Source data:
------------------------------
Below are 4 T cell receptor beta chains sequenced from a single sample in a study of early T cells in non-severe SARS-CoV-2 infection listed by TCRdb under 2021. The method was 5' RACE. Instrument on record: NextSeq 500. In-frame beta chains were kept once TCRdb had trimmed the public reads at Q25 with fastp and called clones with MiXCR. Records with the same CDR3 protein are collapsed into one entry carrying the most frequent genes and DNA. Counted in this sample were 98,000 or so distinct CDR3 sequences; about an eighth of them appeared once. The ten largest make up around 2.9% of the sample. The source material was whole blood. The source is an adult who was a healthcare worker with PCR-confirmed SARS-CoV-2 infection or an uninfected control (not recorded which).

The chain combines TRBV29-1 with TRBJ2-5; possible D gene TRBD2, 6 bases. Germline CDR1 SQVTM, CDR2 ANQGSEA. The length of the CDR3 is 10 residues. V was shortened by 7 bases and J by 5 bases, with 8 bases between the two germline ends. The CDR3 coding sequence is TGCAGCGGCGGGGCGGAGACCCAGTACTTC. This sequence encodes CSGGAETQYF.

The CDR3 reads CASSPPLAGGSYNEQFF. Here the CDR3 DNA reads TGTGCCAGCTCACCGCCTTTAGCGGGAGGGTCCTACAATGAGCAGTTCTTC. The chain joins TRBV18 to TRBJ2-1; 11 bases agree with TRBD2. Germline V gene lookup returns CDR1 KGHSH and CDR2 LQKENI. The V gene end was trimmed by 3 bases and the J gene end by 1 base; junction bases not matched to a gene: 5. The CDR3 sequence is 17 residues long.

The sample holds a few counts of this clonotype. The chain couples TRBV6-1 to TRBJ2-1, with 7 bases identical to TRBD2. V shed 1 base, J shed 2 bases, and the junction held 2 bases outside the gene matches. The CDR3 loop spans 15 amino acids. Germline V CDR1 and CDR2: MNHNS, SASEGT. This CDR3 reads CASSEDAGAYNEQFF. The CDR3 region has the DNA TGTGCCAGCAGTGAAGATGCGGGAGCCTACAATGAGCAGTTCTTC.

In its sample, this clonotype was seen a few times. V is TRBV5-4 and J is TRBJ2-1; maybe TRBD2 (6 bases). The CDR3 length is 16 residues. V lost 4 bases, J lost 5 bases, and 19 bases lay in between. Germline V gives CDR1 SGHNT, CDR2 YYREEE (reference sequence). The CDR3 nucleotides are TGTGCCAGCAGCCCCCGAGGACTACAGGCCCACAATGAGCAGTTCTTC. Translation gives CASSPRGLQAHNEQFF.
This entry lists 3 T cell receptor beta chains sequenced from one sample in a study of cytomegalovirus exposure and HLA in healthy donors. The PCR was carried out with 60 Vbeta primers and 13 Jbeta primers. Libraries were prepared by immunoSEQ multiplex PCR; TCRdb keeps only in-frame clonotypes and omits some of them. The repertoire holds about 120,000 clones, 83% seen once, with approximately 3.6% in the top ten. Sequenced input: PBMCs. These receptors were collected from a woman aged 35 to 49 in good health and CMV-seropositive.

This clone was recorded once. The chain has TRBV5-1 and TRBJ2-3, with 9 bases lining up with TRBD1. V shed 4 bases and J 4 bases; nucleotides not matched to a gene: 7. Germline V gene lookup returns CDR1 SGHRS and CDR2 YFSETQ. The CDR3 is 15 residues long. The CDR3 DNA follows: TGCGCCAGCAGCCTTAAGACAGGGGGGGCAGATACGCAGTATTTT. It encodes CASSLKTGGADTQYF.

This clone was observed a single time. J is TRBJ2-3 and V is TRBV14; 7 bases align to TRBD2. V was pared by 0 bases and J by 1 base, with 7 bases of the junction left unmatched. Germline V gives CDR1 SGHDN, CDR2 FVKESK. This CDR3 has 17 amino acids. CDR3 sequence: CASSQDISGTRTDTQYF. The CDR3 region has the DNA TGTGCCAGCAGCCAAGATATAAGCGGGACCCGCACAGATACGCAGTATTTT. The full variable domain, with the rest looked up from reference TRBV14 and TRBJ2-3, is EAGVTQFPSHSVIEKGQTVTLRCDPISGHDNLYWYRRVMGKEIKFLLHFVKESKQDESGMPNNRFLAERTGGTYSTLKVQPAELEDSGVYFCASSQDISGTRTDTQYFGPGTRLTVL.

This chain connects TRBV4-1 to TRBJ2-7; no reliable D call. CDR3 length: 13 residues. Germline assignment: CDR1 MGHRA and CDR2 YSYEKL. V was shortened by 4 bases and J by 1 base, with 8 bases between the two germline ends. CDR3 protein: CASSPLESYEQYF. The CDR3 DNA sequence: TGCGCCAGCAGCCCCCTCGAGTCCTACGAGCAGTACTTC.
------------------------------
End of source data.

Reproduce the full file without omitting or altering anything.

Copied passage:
Below are 4 T cell receptor beta chains sequenced from a single sample in a study of early T cells in non-severe SARS-CoV-2 infection listed by TCRdb under 2021. The method was 5' RACE. Instrument on record: NextSeq 500. In-frame beta chains were kept once TCRdb had trimmed the public reads at Q25 with fastp and called clones with MiXCR. Records with the same CDR3 protein are collapsed into one entry carrying the most frequent genes and DNA. Counted in this sample were 98,000 or so distinct CDR3 sequences; about an eighth of them appeared once. The ten largest make up around 2.9% of the sample. The source material was whole blood. The source is an adult who was a healthcare worker with PCR-confirmed SARS-CoV-2 infection or an uninfected control (not recorded which).

The chain combines TRBV29-1 with TRBJ2-5; possible D gene TRBD2, 6 bases. Germline CDR1 SQVTM, CDR2 ANQGSEA. The length of the CDR3 is 10 residues. V was shortened by 7 bases and J by 5 bases, with 8 bases between the two germline ends. The CDR3 coding sequence is TGCAGCGGCGGGGCGGAGACCCAGTACTTC. This sequence encodes CSGGAETQYF.

The CDR3 reads CASSPPLAGGSYNEQFF. Here the CDR3 DNA reads TGTGCCAGCTCACCGCCTTTAGCGGGAGGGTCCTACAATGAGCAGTTCTTC. The chain joins TRBV18 to TRBJ2-1; 11 bases agree with TRBD2. Germline V gene lookup returns CDR1 KGHSH and CDR2 LQKENI. The V gene end was trimmed by 3 bases and the J gene end by 1 base; junction bases not matched to a gene: 5. The CDR3 sequence is 17 residues long.

The sample holds a few counts of this clonotype. The chain couples TRBV6-1 to TRBJ2-1, with 7 bases identical to TRBD2. V shed 1 base, J shed 2 bases, and the junction held 2 bases outside the gene matches. The CDR3 loop spans 15 amino acids. Germline V CDR1 and CDR2: MNHNS, SASEGT. This CDR3 reads CASSEDAGAYNEQFF. The CDR3 region has the DNA TGTGCCAGCAGTGAAGATGCGGGAGCCTACAATGAGCAGTTCTTC.

In its sample, this clonotype was seen a few times. V is TRBV5-4 and J is TRBJ2-1; maybe TRBD2 (6 bases). The CDR3 length is 16 residues. V lost 4 bases, J lost 5 bases, and 19 bases lay in between. Germline V gives CDR1 SGHNT, CDR2 YYREEE (reference sequence). The CDR3 nucleotides are TGTGCCAGCAGCCCCCGAGGACTACAGGCCCACAATGAGCAGTTCTTC. Translation gives CASSPRGLQAHNEQFF.
This entry lists 3 T cell receptor beta chains sequenced from one sample in a study of cytomegalovirus exposure and HLA in healthy donors. The PCR was carried out with 60 Vbeta primers and 13 Jbeta primers. Libraries were prepared by immunoSEQ multiplex PCR; TCRdb keeps only in-frame clonotypes and omits some of them. The repertoire holds about 120,000 clones, 83% seen once, with approximately 3.6% in the top ten. Sequenced input: PBMCs. These receptors were collected from a woman aged 35 to 49 in good health and CMV-seropositive.

This clone was recorded once. The chain has TRBV5-1 and TRBJ2-3, with 9 bases lining up with TRBD1. V shed 4 bases and J 4 bases; nucleotides not matched to a gene: 7. Germline V gene lookup returns CDR1 SGHRS and CDR2 YFSETQ. The CDR3 is 15 residues long. The CDR3 DNA follows: TGCGCCAGCAGCCTTAAGACAGGGGGGGCAGATACGCAGTATTTT. It encodes CASSLKTGGADTQYF.

This clone was observed a single time. J is TRBJ2-3 and V is TRBV14; 7 bases align to TRBD2. V was pared by 0 bases and J by 1 base, with 7 bases of the junction left unmatched. Germline V gives CDR1 SGHDN, CDR2 FVKESK. This CDR3 has 17 amino acids. CDR3 sequence: CASSQDISGTRTDTQYF. The CDR3 region has the DNA TGTGCCAGCAGCCAAGATATAAGCGGGACCCGCACAGATACGCAGTATTTT. The full variable domain, with the rest looked up from reference TRBV14 and TRBJ2-3, is EAGVTQFPSHSVIEKGQTVTLRCDPISGHDNLYWYRRVMGKEIKFLLHFVKESKQDESGMPNNRFLAERTGGTYSTLKVQPAELEDSGVYFCASSQDISGTRTDTQYFGPGTRLTVL.

This chain connects TRBV4-1 to TRBJ2-7; no reliable D call. CDR3 length: 13 residues. Germline assignment: CDR1 MGHRA and CDR2 YSYEKL. V was shortened by 4 bases and J by 1 base, with 8 bases between the two germline ends. CDR3 protein: CASSPLESYEQYF. The CDR3 DNA sequence: TGCGCCAGCAGCCCCCTCGAGTCCTACGAGCAGTACTTC.